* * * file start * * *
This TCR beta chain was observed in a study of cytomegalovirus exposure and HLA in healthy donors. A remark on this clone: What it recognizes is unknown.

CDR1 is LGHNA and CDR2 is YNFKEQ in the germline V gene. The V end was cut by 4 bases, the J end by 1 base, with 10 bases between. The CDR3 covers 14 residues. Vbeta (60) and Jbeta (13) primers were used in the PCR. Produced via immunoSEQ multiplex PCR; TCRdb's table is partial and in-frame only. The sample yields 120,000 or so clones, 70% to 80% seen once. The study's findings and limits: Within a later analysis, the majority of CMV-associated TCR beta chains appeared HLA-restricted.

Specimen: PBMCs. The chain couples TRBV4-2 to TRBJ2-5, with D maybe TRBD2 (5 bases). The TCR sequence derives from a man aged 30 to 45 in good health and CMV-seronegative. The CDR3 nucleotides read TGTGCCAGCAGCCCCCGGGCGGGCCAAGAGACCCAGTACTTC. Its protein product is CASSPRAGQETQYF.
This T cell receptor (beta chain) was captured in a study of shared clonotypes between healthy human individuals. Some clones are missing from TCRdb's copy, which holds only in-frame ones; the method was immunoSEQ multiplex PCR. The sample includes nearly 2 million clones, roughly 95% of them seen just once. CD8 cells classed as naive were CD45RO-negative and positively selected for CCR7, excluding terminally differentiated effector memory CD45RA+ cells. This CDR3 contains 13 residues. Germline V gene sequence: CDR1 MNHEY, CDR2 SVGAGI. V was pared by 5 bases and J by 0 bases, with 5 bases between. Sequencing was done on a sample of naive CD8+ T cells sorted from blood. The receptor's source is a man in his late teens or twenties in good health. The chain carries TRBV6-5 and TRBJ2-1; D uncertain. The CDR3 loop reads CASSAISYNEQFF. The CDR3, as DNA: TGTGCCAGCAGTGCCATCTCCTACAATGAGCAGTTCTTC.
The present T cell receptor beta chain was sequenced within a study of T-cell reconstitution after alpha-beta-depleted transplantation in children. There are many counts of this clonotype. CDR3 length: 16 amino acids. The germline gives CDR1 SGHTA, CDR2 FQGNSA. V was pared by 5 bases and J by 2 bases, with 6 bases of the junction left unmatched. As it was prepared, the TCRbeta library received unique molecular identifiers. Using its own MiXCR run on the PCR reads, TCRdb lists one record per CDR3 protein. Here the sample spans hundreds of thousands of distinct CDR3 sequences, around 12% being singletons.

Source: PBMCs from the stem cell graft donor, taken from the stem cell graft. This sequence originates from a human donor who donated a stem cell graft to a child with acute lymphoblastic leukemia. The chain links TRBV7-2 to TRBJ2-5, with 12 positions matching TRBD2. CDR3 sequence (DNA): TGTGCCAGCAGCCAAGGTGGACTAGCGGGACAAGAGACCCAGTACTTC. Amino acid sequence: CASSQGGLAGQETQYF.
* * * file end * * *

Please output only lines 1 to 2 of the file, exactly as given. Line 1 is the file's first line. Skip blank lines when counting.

This TCR beta chain was observed in a study of cytomegalovirus exposure and HLA in healthy donors. A remark on this clone: What it recognizes is unknown.

CDR1 is LGHNA and CDR2 is YNFKEQ in the germline V gene. The V end was cut by 4 bases, the J end by 1 base, with 10 bases between. The CDR3 covers 14 residues. Vbeta (60) and Jbeta (13) primers were used in the PCR. Produced via immunoSEQ multiplex PCR; TCRdb's table is partial and in-frame only. The sample yields 120,000 or so clones, 70% to 80% seen once. The study's findings and limits: Within a later analysis, the majority of CMV-associated TCR beta chains appeared HLA-restricted.